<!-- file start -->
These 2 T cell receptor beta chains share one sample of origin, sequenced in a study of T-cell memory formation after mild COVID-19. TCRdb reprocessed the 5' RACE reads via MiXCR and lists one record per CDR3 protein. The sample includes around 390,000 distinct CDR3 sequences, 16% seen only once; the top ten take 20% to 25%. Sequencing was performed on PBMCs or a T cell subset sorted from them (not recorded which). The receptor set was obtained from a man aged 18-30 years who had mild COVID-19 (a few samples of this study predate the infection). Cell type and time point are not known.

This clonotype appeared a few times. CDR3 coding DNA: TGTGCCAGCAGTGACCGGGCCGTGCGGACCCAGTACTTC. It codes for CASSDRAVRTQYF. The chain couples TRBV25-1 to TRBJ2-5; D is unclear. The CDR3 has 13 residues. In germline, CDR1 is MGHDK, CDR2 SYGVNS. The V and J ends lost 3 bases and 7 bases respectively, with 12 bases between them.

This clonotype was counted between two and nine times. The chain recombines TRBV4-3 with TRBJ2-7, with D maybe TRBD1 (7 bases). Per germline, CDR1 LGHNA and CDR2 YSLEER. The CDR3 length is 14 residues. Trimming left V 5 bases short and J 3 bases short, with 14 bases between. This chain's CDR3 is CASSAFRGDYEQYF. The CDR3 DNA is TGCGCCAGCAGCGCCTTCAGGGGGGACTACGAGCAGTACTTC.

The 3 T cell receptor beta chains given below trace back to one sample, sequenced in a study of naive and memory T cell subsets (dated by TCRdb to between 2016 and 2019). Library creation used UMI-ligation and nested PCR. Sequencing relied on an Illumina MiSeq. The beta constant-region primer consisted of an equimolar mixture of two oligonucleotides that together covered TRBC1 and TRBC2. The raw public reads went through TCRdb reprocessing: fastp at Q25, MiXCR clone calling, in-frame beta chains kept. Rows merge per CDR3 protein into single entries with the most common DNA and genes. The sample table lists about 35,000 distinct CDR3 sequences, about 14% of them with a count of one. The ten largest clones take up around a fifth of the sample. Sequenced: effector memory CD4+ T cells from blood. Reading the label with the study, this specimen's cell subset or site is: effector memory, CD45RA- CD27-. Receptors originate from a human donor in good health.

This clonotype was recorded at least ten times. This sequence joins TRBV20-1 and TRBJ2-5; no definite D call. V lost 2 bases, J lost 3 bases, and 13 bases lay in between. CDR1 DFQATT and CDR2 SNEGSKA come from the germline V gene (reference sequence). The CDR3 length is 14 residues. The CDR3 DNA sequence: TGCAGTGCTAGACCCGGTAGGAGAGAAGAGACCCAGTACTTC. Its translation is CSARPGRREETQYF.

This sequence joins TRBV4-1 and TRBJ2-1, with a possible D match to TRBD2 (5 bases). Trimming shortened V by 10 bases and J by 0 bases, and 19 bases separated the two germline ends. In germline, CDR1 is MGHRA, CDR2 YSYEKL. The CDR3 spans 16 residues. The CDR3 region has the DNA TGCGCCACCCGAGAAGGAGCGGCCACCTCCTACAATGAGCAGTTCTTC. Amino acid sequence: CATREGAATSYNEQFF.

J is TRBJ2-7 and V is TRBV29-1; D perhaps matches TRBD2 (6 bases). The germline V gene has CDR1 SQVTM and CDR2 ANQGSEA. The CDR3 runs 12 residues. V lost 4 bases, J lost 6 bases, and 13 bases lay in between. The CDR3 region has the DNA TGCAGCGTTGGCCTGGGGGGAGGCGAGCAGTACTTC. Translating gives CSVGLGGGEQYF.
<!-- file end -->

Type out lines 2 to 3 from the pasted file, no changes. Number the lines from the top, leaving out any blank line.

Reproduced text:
This clonotype appeared a few times. CDR3 coding DNA: TGTGCCAGCAGTGACCGGGCCGTGCGGACCCAGTACTTC. It codes for CASSDRAVRTQYF. The chain couples TRBV25-1 to TRBJ2-5; D is unclear. The CDR3 has 13 residues. In germline, CDR1 is MGHDK, CDR2 SYGVNS. The V and J ends lost 3 bases and 7 bases respectively, with 12 bases between them.

This clonotype was counted between two and nine times. The chain recombines TRBV4-3 with TRBJ2-7, with D maybe TRBD1 (7 bases). Per germline, CDR1 LGHNA and CDR2 YSLEER. The CDR3 length is 14 residues. Trimming left V 5 bases short and J 3 bases short, with 14 bases between. This chain's CDR3 is CASSAFRGDYEQYF. The CDR3 DNA is TGCGCCAGCAGCGCCTTCAGGGGGGACTACGAGCAGTACTTC.